Regular Order According to the Dog

All actions by my humans must be done the same way every day.

Just as the sun rises and sets each day, our canine companions feel that their humans should also keep the same schedule and become disquieted when we are not compliant with what they view as the natural rhythm of the world. It is considered unacceptable when food times, out times, play and cuddle times are missed. Visitors, mailmen, delivery guys, etc., may be tolerated; but added considerations in the way of increased attention are demanded when major lifestyle changes occur. As language is only partly effective, body contact is often needed to help overcome changes in place, activities or human interactions. Ultimately such changes may be adjusted to by our pets, but such processes take time, work and pet-human interactions to be truly successful.

Failure to fully appreciate this law may result in punishment exacted by the dog on their human’s belongings such as chewing up items of clothing, destroying furniture, pulling down curtains, or leaving fecal deposits in travel areas. Sulking, refusal to respond to commands, distain or even hostility towards their human’s friends and lovers along with sudden nighttime bed invasions are not unusual responses to what dogs see as unwarranted disruptions of their accustomed lifestyles.

It follows that changes in their caregivers either through death, separation of puppies or a dog being given by one person to another is a considerable disruption of a dog’s sense of order. The dog’s heritage as a pack animal has given them some genetic preparation for living in a changing environment, but when human companions change their reactions may change from instant acceptance to extreme hostility. This transition is easier when the dogs are puppies and becomes harder to successfully accomplish as they become older and “sot in their ways” to use a Southernism.

The case of Hector and Paris

These were two male dogs that someone put out at a local dumpster. When I found them they were starving, wet pups; but they had been sufficiently adapted to humans that they allowed me to catch them and take them home. Hera, a female yellow Lab who was another dumpster rescue, would have nothing to do with the pups and abandoned me to go live with my sister and brother-in-law next door. I got them their shots, had them nurtured and raised them to they were about a year old. With me they learned the basics of being indoor-outdoor country dogs, but took to going on private explorations that resulted in me having to rescue them from the pound and complaints from people who lived as far as two miles away.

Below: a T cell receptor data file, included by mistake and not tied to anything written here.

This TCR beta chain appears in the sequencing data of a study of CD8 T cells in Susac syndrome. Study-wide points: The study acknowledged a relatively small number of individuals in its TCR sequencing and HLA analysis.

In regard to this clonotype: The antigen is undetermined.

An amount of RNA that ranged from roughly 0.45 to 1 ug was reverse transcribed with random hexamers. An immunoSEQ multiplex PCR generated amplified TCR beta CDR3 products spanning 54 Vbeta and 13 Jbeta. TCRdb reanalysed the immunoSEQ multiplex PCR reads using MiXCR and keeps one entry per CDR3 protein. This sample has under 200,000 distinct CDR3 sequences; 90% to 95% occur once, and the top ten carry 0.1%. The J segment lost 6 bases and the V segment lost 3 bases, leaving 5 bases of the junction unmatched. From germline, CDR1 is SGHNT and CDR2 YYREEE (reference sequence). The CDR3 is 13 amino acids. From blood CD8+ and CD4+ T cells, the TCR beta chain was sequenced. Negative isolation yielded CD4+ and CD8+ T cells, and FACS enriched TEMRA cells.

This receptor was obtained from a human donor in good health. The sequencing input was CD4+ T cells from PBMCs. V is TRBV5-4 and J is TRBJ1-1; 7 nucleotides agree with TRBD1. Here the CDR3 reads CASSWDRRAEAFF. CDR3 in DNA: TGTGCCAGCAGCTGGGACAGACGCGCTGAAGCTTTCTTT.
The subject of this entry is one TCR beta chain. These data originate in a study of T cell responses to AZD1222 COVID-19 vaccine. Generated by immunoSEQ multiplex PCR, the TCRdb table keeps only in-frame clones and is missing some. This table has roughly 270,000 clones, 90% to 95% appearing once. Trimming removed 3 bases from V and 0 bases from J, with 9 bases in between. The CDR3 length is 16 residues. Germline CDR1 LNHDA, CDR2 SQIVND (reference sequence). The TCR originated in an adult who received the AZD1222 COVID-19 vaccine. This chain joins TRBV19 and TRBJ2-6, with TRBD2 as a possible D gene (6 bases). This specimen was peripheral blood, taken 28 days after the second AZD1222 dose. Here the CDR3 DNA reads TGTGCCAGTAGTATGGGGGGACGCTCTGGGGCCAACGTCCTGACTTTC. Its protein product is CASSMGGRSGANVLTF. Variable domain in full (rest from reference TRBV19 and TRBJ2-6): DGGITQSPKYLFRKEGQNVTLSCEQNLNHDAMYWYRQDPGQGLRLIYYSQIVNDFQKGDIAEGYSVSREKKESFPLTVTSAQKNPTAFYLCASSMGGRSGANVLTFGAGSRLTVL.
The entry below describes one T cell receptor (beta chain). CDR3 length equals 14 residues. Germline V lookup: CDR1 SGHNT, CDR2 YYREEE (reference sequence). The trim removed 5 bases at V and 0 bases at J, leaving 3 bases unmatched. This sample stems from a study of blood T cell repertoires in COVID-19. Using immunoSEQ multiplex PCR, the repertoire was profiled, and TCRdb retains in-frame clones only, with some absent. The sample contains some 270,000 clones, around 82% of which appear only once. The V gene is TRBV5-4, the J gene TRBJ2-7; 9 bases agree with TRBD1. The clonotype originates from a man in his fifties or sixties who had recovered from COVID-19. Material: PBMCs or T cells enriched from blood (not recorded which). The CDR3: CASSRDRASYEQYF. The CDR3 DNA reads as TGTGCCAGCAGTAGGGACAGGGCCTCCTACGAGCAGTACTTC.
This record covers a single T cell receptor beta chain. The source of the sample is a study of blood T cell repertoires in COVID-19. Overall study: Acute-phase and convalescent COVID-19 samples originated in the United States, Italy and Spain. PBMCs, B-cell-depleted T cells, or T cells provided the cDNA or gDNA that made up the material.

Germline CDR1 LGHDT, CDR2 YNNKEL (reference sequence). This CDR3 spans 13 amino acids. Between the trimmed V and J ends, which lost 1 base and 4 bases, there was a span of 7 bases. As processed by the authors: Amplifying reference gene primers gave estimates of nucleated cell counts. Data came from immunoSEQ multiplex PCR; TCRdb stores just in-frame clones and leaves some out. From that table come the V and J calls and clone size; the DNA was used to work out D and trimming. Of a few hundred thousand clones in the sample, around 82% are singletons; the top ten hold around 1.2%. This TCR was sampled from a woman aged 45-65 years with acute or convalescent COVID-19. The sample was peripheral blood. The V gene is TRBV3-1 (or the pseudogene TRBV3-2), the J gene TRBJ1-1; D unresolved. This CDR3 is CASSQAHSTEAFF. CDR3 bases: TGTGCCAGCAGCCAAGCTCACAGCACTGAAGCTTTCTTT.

I did not want to keep them continuously confined, but if I did not they would escape and have their “adventures.” My only solution was to separate them or put Paris, who had the classic look of a small pit bull, down. His brother Hector, who had more of the appearance of a small black Lab with a white blaze, was, I thought, not the instigator of this wanderlust and the one of the two I would keep. Because of the poor reputation of pit bulls as a breed, I was having considerable trouble trying to find him a home. I reached the point where I was going on a foreign trip and had decided to have him put to sleep if I could not find a new home for him before I left.

A chance encounter with a check-out lady revealed that she once had a pit bull that was extremely affectionate, and that she might take Paris if he had something of the same temperament. As it turned out he did. He was loving and liked nothing better than to be held in someone’s lap. It was almost as if he wanted to crawl into your skin with you. Fortunately, the two hit it off, and Paris found a new loving home which he shares with some cats that he also gets along with.

Hector did not know where his brother went or what happened to him. He obviously looked for his kennel mate in the house and outside. I was fearful that he might go out into the woods to widen his search, but he stayed close to home. He was not without canine companionship as he did visit Hera and my Sister’s two dogs next door from time to time, and developed a play-date relationship with Half-Dog Fred who sometimes came to visit from his home a couple of miles away. I would take Fred home when he visited, typically in stormy weather; and his owners reciprocated when Hector showed up over there. All told, it took Hector four days to really adjust to Paris’ absence.

After a year’s separation what would happen if they saw each other now? I do not know if Hector would recognize Paris. My suspicion is probably not initially, but after they went through the usual doggy recognition ritual with nose and butt sniffing, I think that they might. I know dogs remember people that they know after an absence of more than a year, so I would thing with both visual and smell clews, they would remember dogs as well.

In brief, if you want a happy dog, establish your daily routines and keep them.

Author's Bio: 

Wm. Hovey Smith is a registered Professional Geologist in Georgia. He is also a member of several writers’ organizations including the Professional Outdoor Media Association (POMA), the Outdoor Writers Association of America (OWAA) and the Georgia Outdoor Writers Association (GOWA). He is the author of 18 books with his most recent title being “Create Your Own Job Security: Plan to Start Your Own Business at Midlife.” He has been a radio host and does public speaking on work and environmental topics with appearances in the U.S., Europe and China. He is an active blogger and the producer of over 725 YouTube videos on outdoor and business topics.